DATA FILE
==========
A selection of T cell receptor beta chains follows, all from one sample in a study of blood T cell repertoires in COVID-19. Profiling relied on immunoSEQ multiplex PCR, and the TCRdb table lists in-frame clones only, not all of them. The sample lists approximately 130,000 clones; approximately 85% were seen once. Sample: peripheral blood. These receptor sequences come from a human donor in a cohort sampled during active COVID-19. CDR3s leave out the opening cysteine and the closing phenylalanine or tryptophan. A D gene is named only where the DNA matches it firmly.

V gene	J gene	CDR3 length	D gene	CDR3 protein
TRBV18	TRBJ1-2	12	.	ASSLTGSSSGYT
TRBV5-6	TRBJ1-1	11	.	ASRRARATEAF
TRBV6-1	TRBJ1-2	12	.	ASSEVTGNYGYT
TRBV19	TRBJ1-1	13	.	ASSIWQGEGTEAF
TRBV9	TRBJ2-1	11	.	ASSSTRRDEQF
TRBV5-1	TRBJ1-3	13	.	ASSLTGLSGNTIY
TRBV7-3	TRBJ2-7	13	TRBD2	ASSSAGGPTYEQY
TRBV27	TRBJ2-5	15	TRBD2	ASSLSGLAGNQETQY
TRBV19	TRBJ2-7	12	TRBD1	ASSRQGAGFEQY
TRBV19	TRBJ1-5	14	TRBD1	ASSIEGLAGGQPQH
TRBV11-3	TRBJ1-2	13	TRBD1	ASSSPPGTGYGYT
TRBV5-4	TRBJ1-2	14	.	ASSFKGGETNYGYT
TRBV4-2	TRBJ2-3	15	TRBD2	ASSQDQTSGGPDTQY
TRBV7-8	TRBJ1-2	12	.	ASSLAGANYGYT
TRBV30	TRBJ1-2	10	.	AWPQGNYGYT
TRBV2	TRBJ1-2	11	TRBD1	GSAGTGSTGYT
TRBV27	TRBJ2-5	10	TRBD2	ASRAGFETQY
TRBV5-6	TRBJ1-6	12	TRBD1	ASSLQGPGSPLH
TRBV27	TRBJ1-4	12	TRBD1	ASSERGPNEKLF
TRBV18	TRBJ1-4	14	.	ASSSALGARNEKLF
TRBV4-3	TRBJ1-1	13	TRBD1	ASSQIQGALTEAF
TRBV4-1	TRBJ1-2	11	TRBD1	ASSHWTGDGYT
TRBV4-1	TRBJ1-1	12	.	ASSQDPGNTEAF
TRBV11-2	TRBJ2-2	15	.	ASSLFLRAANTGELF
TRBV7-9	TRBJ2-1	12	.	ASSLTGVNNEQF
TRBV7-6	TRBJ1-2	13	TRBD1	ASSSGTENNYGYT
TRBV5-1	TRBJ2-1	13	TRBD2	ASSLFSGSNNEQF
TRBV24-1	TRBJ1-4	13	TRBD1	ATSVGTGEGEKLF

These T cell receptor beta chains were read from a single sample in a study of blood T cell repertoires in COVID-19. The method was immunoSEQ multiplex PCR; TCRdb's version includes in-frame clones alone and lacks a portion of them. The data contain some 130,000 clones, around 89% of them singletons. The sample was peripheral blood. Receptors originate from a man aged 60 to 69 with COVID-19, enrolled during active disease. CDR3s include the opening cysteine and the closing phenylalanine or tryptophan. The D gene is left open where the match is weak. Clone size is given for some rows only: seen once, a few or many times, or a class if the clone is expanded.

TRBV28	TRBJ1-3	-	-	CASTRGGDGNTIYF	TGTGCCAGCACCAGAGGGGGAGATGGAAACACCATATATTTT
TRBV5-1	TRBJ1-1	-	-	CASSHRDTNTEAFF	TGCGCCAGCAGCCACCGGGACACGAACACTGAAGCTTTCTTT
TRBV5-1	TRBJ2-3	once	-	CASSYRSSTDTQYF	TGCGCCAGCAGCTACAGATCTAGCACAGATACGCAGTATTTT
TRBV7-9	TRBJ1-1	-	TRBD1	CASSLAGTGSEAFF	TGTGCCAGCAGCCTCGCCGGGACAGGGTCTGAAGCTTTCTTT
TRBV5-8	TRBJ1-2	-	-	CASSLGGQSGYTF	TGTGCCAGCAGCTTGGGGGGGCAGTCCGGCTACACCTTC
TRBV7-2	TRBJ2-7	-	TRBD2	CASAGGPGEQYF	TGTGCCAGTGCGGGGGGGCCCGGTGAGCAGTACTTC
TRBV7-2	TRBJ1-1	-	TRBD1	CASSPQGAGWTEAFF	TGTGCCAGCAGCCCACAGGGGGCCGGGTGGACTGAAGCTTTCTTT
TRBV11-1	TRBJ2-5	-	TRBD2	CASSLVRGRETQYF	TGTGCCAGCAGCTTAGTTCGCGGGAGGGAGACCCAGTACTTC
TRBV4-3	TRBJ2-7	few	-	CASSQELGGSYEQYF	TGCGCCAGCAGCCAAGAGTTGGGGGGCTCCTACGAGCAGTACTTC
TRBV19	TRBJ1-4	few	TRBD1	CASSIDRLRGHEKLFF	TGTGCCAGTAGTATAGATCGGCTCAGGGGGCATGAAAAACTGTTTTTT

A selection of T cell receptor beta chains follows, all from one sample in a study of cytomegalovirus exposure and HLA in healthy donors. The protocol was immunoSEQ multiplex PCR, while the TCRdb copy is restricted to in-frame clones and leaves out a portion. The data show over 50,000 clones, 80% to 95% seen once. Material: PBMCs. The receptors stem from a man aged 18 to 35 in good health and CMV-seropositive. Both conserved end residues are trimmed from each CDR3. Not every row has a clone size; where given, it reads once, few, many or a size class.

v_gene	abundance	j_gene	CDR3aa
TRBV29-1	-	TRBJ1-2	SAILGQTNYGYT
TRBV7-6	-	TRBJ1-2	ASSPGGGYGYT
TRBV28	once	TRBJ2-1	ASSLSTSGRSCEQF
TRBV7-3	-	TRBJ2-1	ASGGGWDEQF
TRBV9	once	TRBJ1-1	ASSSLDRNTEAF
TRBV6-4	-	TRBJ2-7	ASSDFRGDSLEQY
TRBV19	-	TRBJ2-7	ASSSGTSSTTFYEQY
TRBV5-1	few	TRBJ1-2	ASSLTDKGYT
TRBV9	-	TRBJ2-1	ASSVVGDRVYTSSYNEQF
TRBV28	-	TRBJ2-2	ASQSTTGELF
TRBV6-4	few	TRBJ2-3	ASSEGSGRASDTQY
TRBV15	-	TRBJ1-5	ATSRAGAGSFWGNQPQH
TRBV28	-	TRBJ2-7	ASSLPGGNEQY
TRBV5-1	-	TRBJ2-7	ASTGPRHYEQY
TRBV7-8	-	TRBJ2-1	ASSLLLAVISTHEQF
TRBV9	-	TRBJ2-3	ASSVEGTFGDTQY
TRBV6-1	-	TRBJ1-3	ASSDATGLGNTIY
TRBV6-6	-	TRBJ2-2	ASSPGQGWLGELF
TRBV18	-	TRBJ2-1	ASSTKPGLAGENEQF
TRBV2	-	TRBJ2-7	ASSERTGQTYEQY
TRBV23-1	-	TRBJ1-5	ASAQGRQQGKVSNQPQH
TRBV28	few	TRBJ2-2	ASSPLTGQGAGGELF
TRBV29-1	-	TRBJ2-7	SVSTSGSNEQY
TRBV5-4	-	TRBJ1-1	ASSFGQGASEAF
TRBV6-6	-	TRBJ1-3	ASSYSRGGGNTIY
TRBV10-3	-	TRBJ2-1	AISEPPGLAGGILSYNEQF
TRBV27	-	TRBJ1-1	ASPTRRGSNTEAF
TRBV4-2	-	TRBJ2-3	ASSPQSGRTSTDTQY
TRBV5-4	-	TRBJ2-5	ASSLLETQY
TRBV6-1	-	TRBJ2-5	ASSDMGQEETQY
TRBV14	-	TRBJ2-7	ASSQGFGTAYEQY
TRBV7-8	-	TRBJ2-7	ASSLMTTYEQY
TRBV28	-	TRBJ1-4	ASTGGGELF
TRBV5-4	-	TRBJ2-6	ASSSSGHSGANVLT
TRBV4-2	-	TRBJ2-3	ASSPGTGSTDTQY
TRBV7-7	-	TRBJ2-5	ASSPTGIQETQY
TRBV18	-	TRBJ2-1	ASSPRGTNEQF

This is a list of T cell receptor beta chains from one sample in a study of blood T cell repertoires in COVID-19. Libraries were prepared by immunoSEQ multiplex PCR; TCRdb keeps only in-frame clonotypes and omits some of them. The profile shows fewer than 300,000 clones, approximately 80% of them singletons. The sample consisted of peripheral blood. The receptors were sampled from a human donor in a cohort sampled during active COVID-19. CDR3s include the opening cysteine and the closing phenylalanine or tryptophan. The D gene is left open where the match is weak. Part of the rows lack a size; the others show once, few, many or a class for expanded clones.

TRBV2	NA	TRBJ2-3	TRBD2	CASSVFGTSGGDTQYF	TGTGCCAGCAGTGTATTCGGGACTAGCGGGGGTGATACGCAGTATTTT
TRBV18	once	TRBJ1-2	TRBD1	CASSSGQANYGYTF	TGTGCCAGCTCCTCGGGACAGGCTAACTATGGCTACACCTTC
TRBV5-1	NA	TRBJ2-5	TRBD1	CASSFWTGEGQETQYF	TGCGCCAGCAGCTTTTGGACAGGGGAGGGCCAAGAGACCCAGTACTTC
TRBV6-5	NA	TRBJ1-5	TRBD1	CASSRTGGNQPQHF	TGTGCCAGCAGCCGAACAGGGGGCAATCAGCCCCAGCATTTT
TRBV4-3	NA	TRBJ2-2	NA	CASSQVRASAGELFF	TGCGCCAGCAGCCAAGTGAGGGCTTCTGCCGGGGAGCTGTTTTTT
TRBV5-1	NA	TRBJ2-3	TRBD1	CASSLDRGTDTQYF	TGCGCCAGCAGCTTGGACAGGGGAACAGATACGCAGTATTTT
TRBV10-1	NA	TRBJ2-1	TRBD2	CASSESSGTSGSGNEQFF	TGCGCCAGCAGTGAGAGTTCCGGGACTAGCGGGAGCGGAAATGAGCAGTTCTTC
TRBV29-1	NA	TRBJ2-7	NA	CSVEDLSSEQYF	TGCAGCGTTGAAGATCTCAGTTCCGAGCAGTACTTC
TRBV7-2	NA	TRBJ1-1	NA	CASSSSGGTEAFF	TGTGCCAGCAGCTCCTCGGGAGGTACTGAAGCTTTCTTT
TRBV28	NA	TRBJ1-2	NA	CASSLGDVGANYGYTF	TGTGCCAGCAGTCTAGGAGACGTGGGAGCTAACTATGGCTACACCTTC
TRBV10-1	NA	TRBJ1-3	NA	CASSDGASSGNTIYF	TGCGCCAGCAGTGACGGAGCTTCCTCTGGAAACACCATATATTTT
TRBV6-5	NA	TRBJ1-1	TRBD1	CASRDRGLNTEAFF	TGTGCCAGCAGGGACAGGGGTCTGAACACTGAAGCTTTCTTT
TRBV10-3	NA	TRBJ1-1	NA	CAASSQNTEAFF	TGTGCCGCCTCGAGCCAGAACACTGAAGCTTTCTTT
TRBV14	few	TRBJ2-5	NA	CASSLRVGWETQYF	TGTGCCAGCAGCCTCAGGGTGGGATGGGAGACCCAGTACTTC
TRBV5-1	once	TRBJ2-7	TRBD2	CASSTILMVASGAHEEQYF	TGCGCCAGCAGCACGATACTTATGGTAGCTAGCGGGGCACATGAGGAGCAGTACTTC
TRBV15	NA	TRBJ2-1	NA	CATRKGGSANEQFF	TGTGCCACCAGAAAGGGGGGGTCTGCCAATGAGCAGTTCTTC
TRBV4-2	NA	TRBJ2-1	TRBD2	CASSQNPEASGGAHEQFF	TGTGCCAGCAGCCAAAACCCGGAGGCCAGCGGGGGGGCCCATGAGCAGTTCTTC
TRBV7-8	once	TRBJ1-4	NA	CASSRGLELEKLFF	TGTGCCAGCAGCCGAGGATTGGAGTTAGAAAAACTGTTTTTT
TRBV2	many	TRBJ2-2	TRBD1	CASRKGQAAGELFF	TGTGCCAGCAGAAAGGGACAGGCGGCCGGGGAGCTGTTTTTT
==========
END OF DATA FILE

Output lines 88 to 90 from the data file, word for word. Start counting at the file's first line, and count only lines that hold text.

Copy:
TRBV10-1	NA	TRBJ2-1	TRBD2	CASSESSGTSGSGNEQFF	TGCGCCAGCAGTGAGAGTTCCGGGACTAGCGGGAGCGGAAATGAGCAGTTCTTC
TRBV29-1	NA	TRBJ2-7	NA	CSVEDLSSEQYF	TGCAGCGTTGAAGATCTCAGTTCCGAGCAGTACTTC
TRBV7-2	NA	TRBJ1-1	NA	CASSSSGGTEAFF	TGTGCCAGCAGCTCCTCGGGAGGTACTGAAGCTTTCTTT